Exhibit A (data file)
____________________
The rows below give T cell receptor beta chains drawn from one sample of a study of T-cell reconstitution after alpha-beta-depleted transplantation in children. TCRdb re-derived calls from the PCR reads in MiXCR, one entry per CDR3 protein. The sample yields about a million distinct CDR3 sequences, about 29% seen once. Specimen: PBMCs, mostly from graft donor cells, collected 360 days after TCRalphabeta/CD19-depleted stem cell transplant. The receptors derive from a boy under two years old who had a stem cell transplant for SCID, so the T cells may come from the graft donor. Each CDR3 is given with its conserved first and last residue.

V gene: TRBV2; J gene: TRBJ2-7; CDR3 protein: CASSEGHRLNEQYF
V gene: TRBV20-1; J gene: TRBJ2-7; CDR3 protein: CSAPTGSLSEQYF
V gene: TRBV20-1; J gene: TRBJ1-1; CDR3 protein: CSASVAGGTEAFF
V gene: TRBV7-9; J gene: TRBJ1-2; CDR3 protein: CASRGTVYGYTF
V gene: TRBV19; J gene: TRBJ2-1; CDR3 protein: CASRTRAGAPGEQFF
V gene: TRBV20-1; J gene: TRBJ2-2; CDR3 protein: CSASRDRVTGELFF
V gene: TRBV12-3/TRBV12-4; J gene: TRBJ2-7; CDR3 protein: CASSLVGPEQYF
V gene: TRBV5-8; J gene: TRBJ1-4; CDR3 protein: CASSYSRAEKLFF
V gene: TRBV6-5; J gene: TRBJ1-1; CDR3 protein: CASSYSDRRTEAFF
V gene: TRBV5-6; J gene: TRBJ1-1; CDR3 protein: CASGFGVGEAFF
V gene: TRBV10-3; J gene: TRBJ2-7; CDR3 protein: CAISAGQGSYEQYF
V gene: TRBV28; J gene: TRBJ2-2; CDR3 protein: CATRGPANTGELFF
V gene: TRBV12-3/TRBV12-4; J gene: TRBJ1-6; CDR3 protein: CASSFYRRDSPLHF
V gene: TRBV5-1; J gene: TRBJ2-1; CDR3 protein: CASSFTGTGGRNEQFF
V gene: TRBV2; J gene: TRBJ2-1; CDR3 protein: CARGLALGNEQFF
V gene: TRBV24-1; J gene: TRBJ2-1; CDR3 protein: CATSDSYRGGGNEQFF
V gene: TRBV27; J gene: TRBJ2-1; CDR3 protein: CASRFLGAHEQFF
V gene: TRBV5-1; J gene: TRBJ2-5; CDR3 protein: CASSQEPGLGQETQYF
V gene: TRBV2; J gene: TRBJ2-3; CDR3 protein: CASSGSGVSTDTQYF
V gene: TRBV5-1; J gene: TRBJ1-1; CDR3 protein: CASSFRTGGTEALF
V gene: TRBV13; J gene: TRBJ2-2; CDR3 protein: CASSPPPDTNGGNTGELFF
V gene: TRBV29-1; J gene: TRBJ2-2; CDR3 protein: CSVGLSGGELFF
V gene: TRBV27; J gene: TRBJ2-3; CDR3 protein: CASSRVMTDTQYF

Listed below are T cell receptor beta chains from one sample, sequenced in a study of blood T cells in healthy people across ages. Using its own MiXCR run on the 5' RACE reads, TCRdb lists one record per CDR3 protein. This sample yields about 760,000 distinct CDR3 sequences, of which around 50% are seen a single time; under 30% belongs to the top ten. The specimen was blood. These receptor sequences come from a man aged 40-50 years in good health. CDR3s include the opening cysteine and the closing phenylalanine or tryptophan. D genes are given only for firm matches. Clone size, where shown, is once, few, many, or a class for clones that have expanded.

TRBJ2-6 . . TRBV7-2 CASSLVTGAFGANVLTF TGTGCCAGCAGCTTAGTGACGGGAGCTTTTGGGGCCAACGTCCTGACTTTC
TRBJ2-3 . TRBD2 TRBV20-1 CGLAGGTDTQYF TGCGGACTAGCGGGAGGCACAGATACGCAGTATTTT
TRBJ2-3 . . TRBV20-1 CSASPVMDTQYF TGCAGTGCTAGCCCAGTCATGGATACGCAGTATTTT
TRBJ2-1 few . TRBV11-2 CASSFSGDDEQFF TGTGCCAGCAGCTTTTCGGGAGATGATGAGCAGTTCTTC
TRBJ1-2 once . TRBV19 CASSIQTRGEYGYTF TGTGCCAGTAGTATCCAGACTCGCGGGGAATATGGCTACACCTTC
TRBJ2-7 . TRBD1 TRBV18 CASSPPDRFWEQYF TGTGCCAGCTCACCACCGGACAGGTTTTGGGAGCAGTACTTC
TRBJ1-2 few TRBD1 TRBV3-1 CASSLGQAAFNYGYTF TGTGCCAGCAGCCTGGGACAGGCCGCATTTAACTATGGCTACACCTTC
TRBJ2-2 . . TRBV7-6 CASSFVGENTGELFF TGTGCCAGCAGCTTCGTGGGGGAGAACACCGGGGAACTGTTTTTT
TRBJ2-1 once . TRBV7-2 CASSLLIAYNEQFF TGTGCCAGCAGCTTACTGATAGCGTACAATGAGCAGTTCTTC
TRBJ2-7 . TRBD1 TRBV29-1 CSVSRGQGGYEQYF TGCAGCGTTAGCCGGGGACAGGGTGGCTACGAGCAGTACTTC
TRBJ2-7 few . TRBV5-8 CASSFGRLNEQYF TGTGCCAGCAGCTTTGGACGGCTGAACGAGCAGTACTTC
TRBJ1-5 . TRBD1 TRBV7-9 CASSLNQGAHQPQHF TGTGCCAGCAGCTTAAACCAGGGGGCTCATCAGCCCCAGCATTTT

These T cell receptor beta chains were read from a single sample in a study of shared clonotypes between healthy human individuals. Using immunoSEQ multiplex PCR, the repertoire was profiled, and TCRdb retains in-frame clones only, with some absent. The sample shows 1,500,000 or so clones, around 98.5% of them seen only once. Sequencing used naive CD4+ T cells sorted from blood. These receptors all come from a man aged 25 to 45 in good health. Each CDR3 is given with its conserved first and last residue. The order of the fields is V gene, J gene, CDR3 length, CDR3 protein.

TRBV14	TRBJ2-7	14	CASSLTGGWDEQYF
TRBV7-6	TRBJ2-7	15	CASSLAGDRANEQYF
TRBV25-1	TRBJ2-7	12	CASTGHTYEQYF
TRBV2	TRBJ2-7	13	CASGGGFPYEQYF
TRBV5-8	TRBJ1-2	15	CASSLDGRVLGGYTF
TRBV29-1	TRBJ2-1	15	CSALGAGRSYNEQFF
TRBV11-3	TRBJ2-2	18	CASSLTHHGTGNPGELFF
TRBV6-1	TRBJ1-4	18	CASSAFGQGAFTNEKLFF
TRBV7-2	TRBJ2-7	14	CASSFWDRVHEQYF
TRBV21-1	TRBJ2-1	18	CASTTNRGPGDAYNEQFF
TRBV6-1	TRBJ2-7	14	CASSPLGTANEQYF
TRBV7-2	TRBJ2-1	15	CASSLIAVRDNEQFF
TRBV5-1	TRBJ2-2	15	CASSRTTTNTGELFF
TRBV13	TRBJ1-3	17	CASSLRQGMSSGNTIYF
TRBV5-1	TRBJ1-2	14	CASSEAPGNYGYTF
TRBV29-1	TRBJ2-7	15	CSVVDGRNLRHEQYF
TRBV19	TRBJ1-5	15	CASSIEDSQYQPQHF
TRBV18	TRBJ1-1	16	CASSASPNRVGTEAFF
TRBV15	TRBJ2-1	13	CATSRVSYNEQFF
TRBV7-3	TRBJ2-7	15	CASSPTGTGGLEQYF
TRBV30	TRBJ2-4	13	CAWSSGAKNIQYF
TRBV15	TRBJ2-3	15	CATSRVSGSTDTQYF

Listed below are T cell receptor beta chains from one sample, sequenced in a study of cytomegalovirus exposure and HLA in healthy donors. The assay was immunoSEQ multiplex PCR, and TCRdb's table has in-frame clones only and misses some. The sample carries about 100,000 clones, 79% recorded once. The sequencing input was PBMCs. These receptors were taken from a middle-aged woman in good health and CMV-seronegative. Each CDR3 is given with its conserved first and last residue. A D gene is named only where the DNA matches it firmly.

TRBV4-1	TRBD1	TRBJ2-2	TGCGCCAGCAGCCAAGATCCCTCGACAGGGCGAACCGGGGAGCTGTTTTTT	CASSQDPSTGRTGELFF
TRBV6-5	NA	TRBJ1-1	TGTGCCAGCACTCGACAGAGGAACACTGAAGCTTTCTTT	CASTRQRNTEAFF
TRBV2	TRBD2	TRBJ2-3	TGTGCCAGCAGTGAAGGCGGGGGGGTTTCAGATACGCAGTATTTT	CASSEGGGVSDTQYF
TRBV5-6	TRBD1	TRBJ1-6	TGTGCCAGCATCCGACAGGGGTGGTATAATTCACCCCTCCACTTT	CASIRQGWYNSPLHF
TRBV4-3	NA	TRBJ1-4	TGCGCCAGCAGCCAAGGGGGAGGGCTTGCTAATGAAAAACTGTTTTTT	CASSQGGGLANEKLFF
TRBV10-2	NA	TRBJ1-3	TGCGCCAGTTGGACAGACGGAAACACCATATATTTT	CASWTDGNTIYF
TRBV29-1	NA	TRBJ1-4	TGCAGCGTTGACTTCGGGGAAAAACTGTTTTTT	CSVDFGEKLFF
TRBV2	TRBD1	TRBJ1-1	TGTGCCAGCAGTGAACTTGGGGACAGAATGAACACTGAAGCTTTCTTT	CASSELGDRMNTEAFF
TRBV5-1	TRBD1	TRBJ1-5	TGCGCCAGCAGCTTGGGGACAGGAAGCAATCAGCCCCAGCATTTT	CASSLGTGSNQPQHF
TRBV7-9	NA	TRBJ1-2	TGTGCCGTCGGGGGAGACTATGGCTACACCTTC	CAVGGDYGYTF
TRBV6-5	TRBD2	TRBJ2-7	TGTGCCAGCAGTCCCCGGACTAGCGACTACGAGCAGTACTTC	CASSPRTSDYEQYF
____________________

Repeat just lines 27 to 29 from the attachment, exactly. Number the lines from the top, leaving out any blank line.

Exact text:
TRBJ2-3 . TRBD2 TRBV20-1 CGLAGGTDTQYF TGCGGACTAGCGGGAGGCACAGATACGCAGTATTTT
TRBJ2-3 . . TRBV20-1 CSASPVMDTQYF TGCAGTGCTAGCCCAGTCATGGATACGCAGTATTTT
TRBJ2-1 few . TRBV11-2 CASSFSGDDEQFF TGTGCCAGCAGCTTTTCGGGAGATGATGAGCAGTTCTTC